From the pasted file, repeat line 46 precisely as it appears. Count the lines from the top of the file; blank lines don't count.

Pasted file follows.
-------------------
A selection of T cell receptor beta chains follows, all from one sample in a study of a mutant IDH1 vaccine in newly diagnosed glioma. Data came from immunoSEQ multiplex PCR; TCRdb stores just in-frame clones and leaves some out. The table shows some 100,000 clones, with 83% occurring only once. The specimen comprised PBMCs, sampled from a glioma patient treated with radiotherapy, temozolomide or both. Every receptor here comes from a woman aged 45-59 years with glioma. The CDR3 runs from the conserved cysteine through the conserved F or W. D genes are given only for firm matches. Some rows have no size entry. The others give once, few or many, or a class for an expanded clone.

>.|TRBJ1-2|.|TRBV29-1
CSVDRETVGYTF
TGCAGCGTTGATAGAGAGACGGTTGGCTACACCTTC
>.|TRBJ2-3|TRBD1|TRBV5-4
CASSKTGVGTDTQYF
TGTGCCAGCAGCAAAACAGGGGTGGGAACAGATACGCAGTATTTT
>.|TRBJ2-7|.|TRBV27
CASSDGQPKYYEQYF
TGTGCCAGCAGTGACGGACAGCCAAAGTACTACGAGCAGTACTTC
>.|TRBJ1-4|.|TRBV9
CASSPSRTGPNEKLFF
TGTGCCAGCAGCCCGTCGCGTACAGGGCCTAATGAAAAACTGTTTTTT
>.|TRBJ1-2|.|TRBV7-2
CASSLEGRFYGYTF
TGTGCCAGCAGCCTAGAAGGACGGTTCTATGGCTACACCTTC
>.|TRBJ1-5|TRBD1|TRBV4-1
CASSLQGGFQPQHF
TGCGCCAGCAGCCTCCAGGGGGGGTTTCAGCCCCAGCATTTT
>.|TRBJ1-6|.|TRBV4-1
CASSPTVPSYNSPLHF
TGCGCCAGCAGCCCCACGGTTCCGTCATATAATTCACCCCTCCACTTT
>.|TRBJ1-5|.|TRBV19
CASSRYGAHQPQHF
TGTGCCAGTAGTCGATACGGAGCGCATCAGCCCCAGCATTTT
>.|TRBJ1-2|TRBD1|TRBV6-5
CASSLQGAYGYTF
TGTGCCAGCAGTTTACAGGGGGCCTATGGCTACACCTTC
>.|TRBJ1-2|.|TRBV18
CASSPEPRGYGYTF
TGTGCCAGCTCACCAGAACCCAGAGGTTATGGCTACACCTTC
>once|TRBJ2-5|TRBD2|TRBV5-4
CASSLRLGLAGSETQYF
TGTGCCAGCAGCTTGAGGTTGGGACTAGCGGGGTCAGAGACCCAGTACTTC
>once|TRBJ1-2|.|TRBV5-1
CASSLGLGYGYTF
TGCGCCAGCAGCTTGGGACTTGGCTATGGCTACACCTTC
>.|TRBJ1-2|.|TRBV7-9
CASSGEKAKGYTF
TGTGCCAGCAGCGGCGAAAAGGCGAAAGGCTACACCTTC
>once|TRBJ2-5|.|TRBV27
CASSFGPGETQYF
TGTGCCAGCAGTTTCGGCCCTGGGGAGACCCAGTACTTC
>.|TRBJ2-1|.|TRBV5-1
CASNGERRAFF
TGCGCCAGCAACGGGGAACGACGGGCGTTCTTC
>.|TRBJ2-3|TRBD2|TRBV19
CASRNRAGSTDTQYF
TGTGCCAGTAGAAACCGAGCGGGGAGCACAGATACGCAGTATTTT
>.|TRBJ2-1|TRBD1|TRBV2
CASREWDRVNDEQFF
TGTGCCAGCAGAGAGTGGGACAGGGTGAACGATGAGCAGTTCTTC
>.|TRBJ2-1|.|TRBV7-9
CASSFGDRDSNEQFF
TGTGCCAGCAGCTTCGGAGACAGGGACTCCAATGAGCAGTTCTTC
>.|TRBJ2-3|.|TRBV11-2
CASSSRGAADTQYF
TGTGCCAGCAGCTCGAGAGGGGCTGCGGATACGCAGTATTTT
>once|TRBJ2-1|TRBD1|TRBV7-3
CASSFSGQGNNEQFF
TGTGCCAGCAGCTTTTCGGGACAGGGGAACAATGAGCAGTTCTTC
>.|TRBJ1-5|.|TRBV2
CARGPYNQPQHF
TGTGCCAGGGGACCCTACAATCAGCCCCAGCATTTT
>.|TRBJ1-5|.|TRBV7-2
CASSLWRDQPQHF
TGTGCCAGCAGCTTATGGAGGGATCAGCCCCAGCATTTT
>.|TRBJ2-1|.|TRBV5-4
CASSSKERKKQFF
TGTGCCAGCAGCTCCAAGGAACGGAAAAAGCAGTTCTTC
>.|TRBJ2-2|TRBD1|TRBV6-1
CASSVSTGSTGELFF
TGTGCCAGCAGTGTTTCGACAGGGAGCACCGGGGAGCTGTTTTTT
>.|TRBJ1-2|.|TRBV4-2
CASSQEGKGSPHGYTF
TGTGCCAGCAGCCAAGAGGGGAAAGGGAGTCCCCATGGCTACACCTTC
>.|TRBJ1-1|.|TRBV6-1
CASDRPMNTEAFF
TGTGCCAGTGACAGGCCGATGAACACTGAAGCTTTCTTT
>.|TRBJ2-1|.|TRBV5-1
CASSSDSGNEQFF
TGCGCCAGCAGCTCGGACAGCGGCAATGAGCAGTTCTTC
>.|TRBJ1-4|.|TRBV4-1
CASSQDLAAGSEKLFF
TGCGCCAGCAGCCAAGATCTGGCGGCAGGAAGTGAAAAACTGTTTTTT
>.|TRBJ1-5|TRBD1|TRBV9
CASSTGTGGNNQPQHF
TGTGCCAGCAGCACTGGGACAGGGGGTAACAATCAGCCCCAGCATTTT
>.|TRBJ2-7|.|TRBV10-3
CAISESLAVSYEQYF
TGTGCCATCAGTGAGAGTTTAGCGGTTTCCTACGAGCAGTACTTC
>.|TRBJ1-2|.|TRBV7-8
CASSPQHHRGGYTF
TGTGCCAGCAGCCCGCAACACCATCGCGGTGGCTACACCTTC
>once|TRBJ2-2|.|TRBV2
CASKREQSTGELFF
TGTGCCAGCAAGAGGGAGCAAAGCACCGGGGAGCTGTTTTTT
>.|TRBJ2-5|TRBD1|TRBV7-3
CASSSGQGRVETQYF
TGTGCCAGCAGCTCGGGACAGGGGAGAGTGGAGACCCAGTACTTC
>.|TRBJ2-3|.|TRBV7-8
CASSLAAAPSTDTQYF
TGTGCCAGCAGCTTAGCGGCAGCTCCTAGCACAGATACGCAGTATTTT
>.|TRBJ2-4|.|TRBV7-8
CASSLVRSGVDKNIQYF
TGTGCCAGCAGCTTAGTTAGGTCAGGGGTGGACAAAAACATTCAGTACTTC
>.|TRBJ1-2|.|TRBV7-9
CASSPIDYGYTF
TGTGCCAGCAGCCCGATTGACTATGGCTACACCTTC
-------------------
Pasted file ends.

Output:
TGCGCCAGCAACGGGGAACGACGGGCGTTCTTC